O       -0.0442577 0.206399 -0.0372612  
 O       -0.353133 -0.731401 0.0979684   
 O       -0.864308 0.0458028 0.456909    
 O       -0.0695165 0.451352 -0.98232",
 .98]

Mathematica graphics

And you can get creative with the bond cutoffs as well:

Manipulate[
 variableBondPlot[Import["ExampleData/caffeine.xyz", "Text"], maxbond,
   minbond],
 {{maxbond, 1.5}, 1.0, 8, .01},
 {{minbond, 0}, 0, maxbond, .01}]

Mathematica graphics

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According to Wikipedia and other sources, a bond is usually drawn between two atoms if their distance is less than the sum of their covalent radii. This is what Mathematica does, too, except that it won't draw bonds for molecules that are too close together.

The internally stored radii used for conversion, Graphics`MoleculePlotDump`elementCovalentRadii, do not agree with the radii returned by ElementData[]. I'm not a chemist, so I'm not sure what's up there. The entry for oxygen, elementCovalentRadii[[8]], agrees with Google, namely 73 pm.

So the problem must be in the units of the coordinates of the XYZ file. They should be in Angströms in the XYZ file; Mathematica converts them to picometers for the "VertexCoordinates" of the graphics. They seem only slightly too close. Scaling by 1.06 removes some of the bonds:

rules = ImportString[
   "11
   MC cluster
   O       -0.186388 0.742079 0.766868     
   O       0.805206 0.229831 -0.506672     
   O       0.737583 0.398046 0.505395  
   O       0.620872 -0.517223 0.12745  
   O       0.0221594 -0.21901 0.858977     
   O       0.128471 -0.483467 -0.732157    
   O       -0.796687 -0.122409 -0.555157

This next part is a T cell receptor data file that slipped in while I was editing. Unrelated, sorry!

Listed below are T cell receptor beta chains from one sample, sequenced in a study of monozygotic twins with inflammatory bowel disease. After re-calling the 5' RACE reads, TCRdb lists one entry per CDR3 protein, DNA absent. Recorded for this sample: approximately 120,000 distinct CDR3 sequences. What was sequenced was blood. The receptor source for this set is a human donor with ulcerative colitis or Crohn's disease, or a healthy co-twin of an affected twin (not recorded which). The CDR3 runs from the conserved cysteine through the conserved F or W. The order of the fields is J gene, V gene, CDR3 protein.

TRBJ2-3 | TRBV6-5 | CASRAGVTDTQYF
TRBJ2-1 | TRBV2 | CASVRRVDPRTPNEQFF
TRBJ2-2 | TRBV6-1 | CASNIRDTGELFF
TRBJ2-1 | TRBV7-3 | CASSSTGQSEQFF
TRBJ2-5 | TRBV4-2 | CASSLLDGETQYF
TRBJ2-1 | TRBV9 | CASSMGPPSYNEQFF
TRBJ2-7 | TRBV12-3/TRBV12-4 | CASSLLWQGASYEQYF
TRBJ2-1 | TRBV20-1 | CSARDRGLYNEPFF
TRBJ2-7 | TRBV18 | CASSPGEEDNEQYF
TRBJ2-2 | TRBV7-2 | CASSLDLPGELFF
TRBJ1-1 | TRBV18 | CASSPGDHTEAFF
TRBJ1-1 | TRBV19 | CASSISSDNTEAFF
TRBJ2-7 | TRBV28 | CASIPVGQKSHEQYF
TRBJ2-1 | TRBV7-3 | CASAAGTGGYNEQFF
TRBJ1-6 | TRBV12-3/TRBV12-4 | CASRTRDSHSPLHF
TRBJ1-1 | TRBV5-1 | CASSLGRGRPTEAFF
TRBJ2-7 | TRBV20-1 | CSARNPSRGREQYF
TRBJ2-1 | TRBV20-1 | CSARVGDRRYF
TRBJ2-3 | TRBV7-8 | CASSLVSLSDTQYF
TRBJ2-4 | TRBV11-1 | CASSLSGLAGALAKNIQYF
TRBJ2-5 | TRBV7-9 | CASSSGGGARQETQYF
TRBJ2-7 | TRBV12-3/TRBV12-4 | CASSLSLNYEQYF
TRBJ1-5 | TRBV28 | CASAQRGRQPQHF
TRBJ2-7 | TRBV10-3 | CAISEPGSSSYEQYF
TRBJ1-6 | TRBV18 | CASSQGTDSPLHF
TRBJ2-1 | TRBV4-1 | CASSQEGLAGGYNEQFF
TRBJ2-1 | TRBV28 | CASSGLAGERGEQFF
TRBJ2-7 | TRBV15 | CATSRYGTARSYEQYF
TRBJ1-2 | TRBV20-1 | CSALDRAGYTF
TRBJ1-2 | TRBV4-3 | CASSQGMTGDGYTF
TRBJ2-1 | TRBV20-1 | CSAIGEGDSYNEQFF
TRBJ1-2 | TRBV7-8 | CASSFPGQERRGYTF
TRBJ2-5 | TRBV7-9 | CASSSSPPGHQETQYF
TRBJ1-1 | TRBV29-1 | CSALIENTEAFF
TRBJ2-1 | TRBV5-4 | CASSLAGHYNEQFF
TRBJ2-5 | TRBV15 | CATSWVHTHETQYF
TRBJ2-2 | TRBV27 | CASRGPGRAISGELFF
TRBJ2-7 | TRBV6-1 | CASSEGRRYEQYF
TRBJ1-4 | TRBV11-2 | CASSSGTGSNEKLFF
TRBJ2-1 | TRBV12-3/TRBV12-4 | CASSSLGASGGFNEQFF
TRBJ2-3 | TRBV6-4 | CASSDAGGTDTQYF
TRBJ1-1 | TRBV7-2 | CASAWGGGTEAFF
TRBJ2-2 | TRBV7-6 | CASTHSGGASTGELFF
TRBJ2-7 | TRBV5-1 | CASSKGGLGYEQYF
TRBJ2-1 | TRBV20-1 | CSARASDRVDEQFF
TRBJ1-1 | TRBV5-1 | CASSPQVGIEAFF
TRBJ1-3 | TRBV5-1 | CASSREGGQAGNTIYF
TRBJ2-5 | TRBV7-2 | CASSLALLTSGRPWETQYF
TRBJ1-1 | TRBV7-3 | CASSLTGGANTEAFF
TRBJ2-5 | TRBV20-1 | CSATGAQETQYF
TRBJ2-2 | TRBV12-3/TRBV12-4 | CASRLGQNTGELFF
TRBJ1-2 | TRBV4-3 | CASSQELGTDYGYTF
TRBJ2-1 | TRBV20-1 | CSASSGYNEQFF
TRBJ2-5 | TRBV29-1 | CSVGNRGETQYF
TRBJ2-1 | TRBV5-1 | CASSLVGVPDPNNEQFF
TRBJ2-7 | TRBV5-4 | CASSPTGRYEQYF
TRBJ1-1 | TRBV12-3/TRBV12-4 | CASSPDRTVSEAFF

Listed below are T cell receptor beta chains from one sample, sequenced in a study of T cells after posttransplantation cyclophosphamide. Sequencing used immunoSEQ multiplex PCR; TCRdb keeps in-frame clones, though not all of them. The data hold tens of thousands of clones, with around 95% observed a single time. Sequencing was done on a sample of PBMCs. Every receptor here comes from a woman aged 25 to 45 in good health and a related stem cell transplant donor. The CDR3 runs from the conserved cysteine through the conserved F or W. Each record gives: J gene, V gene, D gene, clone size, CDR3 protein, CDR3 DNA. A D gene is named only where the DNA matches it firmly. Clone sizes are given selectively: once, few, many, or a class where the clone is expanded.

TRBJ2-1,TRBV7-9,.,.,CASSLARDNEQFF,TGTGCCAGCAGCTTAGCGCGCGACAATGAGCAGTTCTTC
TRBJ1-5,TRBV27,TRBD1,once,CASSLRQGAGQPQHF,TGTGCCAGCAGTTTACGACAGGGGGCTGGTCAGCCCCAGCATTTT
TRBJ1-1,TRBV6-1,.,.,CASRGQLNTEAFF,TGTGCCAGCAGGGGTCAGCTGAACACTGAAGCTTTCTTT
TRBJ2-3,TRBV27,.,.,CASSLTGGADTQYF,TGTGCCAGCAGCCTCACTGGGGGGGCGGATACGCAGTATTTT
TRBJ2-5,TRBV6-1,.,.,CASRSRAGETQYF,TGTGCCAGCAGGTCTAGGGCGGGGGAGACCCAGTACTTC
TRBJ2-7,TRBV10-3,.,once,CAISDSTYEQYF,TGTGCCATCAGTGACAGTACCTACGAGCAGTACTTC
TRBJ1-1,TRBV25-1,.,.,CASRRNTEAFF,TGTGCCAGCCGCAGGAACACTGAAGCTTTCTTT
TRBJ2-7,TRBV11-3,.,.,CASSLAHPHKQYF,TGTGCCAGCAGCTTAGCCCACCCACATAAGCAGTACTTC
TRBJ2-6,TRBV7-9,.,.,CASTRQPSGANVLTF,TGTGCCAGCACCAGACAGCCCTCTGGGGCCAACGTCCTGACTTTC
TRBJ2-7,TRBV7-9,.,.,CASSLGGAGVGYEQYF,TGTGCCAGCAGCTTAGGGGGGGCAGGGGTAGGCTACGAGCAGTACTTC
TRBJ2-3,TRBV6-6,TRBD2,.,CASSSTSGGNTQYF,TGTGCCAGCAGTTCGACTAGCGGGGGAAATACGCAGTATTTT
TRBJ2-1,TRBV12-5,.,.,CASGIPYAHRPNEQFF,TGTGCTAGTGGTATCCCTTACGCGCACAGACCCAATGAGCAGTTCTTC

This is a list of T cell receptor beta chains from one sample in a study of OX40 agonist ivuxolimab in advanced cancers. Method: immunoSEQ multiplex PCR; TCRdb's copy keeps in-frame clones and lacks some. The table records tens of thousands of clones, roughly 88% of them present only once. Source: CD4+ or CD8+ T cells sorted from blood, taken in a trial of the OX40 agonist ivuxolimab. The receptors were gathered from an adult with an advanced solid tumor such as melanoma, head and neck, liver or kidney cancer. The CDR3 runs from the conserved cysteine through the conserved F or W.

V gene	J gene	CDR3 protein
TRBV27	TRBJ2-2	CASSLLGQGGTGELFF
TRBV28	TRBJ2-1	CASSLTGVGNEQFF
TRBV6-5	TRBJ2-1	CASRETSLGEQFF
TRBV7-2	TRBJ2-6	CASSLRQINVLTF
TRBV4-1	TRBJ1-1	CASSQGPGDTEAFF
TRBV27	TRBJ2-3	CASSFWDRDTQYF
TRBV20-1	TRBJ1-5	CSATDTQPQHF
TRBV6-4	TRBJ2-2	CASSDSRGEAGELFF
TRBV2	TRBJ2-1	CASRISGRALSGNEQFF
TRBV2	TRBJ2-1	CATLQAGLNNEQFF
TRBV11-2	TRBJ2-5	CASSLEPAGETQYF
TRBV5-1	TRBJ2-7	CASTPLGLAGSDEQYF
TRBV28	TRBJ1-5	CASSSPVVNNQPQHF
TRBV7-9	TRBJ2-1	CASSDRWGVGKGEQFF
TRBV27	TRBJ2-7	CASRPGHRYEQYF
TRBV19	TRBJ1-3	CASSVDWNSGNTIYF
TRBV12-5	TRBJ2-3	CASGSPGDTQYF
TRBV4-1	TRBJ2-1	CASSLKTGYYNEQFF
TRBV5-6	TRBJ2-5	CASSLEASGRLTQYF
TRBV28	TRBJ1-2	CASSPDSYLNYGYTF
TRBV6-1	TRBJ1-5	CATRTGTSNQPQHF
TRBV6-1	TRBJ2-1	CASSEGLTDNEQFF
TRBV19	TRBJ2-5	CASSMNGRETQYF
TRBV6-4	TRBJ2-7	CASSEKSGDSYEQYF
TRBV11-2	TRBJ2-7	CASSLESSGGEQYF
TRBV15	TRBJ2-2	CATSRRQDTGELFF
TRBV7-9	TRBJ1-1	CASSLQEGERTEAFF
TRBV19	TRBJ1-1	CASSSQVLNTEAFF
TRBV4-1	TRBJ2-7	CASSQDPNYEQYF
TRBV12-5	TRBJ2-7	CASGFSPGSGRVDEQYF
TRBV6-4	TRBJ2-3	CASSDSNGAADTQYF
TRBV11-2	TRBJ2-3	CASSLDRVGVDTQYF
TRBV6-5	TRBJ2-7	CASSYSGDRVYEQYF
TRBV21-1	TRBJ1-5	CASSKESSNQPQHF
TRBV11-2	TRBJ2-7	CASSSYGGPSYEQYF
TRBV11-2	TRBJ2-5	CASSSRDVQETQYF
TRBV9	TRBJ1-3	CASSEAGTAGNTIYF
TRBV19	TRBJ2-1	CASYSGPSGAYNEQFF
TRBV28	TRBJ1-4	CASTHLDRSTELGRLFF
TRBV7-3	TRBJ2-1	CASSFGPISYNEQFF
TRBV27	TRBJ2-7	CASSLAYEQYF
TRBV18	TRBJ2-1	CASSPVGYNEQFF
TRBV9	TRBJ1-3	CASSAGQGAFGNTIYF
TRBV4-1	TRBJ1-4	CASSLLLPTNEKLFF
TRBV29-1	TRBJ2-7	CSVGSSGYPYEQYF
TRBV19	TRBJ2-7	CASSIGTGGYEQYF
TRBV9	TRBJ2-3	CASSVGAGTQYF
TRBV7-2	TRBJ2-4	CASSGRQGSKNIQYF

O       -0.0442577 0.206399 -0.0372612  
   O       -0.353133 -0.731401 0.0979684   
   O       -0.864308 0.0458028 0.456909    
   O       -0.0695165 0.451352 -0.98232 ",
   {"XYZ", "Rules"}]
(*  {"Graphics3D" -> ..., "VertexCoordinates" -> {...}, "VertexTypes" -> {...}}  *)

Export["/tmp/foo.xyz",
  MapAt[1.06 # &, Rest@rules, {1, 2}],  (* scale coords at position {1, 2} of Rest@rules *)
  "Rules"];
Import[%]

Mathematica graphics

At around a scaling factor of 1.65, more bonds begin to disappear. At a factor of 1.77, all bonds are gone. I'll leave the chemical problem of what is the most appropriate solution to the reader.

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  • 2
    $\begingroup$ You posted an answer here some time ago: mathematica.stackexchange.com/q/24045/12 (I always forget about my own answers) $\endgroup$ – Szabolcs Mar 6 '16 at 15:10
  • $\begingroup$ @Szabolcs Thanks, I totally forgot. I hardly ever use these functions. My fading understanding of first-year chemistry makes me wonder if there's something wrong with the OP's example data, though. Or just what a bond means if the atoms are so close each could be bonded to the others. Perhaps some really interesting physics going on that I don't get at all. $\endgroup$ – Michael E2 Mar 6 '16 at 15:23
  • $\begingroup$ The example data is an atomic cluster. Those are not really oxygen atoms, but simply arbitrary rare gase atoms, which interact via a lennard-jones potential. (I had to choose an atom type because otherwise Mathematica wouldn't plot the data.) When the atoms are cooled down, they form cluster structures. $\endgroup$ – Blub Bla Mar 6 '16 at 15:43
  • $\begingroup$ @BlubBla I wondered if it were something like that, but I know only a little of such things. So do you have particular atoms you wish to join? Look at the answers to the question Szabolcs' linked. They might help. $\endgroup$ – Michael E2 Mar 6 '16 at 15:48
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    $\begingroup$ @BlubBla Sounds like you're better off importing the coordinates only, and doing the visualization yourself. $\endgroup$ – Szabolcs Mar 6 '16 at 16:23